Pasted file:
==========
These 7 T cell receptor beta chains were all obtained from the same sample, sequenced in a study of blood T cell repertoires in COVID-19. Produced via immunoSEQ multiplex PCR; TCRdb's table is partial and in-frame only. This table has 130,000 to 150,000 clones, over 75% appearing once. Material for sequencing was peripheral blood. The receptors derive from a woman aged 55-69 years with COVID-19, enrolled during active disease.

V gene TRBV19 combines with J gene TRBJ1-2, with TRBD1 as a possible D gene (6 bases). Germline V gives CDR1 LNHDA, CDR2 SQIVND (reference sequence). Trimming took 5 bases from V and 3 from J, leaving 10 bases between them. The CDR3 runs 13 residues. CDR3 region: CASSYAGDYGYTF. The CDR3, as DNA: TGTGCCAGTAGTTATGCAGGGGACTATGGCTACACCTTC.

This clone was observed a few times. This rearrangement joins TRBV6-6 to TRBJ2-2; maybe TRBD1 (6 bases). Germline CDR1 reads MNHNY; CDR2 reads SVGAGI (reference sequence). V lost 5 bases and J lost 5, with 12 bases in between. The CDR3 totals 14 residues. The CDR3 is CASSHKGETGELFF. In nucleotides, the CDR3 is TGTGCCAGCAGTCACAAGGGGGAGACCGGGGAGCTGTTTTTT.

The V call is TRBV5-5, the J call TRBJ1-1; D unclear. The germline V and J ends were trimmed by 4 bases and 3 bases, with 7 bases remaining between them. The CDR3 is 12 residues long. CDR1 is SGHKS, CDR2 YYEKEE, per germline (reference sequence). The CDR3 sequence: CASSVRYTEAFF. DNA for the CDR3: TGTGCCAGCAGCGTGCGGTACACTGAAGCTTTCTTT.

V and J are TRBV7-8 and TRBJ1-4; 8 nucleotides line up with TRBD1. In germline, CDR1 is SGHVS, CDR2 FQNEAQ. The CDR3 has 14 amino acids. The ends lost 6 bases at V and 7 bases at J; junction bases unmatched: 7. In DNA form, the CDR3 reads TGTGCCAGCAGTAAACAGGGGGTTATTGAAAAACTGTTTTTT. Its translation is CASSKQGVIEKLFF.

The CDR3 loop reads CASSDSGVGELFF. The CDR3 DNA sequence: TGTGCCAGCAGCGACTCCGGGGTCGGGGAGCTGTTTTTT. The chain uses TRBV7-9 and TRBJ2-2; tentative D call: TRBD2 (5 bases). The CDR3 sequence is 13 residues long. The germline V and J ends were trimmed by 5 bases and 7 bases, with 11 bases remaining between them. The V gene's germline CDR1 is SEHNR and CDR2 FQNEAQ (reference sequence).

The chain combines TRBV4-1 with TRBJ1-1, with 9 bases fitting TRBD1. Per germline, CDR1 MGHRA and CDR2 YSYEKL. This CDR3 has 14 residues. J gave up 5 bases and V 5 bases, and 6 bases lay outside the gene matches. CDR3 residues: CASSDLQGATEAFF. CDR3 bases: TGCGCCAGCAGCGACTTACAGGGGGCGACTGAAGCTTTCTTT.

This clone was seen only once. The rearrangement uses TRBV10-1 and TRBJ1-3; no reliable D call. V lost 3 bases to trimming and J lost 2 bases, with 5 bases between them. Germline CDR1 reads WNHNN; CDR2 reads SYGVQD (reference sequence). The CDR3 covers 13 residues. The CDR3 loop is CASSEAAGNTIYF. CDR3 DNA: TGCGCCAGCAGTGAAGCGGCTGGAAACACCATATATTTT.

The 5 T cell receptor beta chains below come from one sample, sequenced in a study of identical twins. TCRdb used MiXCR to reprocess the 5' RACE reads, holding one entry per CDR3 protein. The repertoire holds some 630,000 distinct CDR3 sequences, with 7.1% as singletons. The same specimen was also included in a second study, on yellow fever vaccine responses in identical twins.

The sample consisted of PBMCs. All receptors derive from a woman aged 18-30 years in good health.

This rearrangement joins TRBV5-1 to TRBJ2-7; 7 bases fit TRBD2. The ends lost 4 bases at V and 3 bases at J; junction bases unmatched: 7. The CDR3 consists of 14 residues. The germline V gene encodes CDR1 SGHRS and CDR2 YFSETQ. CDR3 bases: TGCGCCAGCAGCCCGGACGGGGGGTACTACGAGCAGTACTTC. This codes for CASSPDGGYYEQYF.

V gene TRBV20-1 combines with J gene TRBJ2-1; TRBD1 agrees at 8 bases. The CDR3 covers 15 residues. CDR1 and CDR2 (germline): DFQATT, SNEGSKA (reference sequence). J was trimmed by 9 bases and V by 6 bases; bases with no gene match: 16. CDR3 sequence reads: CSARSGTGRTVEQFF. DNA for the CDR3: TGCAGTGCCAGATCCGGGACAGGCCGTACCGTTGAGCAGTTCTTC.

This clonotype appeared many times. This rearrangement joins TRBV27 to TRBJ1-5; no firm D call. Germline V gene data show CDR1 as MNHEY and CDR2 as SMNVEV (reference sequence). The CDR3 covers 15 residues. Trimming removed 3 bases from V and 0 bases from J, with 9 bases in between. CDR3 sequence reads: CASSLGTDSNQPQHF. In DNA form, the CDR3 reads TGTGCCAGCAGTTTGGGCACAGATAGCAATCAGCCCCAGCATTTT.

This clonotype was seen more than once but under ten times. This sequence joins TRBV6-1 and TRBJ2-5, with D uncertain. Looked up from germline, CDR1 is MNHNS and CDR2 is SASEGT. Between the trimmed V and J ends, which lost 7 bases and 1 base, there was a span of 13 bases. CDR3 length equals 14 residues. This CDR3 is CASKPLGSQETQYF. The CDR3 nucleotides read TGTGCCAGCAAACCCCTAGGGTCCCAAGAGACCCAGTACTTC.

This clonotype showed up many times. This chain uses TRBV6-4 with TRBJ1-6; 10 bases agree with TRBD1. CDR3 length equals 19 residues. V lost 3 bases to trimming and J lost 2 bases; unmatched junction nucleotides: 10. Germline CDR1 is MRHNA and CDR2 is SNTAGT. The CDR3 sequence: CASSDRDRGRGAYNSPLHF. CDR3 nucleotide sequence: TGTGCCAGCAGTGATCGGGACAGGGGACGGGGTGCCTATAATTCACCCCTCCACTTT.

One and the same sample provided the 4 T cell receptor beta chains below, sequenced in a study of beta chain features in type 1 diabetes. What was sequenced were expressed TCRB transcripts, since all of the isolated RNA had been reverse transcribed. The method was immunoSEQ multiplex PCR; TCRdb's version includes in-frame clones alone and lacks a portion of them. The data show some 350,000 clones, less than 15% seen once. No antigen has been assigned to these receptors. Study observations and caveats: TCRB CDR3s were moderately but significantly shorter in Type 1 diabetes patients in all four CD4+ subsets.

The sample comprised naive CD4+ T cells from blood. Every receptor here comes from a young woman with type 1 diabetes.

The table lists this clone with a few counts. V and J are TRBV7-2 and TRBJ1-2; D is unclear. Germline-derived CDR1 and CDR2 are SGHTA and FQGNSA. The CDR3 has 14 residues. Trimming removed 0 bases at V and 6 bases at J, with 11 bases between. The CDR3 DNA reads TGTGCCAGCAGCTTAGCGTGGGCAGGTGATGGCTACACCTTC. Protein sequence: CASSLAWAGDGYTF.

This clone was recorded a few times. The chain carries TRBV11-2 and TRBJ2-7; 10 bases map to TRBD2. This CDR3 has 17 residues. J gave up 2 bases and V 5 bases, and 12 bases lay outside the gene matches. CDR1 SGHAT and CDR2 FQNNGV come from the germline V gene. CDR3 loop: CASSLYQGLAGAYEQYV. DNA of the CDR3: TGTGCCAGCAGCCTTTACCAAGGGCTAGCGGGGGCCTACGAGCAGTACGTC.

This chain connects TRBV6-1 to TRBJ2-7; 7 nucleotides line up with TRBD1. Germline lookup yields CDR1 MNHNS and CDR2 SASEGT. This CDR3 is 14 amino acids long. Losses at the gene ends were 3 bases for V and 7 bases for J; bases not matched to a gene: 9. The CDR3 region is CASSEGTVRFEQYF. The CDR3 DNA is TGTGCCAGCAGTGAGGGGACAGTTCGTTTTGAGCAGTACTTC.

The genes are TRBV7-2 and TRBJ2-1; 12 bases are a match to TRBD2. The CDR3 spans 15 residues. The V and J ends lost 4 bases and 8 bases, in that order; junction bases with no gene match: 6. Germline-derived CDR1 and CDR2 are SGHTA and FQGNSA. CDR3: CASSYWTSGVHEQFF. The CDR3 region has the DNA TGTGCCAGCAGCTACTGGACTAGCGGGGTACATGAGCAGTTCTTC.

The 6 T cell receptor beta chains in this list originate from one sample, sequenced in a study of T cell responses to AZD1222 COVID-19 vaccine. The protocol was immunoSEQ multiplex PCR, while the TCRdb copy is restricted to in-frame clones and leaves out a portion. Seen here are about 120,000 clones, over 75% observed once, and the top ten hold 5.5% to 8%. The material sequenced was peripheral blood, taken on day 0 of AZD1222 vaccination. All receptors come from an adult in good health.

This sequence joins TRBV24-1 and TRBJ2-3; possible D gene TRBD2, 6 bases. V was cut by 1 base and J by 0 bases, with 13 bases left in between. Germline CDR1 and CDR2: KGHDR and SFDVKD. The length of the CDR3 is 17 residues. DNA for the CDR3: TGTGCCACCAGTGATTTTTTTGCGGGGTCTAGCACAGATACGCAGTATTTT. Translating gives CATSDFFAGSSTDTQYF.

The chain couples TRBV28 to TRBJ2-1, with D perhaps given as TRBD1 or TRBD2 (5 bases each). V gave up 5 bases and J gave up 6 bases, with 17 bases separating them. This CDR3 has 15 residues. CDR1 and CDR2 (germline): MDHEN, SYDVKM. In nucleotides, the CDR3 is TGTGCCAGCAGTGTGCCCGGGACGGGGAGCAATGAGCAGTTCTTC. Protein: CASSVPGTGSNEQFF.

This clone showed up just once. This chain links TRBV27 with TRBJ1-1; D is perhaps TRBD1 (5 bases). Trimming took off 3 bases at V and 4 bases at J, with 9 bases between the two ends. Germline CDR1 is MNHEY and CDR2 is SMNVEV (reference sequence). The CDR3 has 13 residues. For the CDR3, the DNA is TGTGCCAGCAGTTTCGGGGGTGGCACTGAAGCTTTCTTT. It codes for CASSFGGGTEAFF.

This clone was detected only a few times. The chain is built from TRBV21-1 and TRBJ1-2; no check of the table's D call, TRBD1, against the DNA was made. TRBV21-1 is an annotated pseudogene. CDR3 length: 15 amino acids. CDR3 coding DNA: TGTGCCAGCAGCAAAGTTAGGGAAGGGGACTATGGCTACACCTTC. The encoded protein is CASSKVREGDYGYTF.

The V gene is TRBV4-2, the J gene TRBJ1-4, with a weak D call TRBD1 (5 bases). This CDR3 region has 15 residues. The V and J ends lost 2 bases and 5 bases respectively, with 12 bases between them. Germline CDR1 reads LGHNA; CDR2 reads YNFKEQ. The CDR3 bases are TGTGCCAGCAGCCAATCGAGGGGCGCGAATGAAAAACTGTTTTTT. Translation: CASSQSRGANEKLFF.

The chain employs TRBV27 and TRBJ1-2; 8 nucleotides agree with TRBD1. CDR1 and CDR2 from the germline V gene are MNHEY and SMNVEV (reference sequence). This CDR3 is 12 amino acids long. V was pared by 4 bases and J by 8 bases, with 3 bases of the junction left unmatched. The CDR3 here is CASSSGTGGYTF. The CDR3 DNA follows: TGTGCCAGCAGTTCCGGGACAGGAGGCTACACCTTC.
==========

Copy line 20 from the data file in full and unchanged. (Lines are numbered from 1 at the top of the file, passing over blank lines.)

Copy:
This chain connects TRBV6-1 to TRBJ2-7; 7 nucleotides line up with TRBD1. Germline lookup yields CDR1 MNHNS and CDR2 SASEGT. This CDR3 is 14 amino acids long. Losses at the gene ends were 3 bases for V and 7 bases for J; bases not matched to a gene: 9. The CDR3 region is CASSEGTVRFEQYF. The CDR3 DNA is TGTGCCAGCAGTGAGGGGACAGTTCGTTTTGAGCAGTACTTC.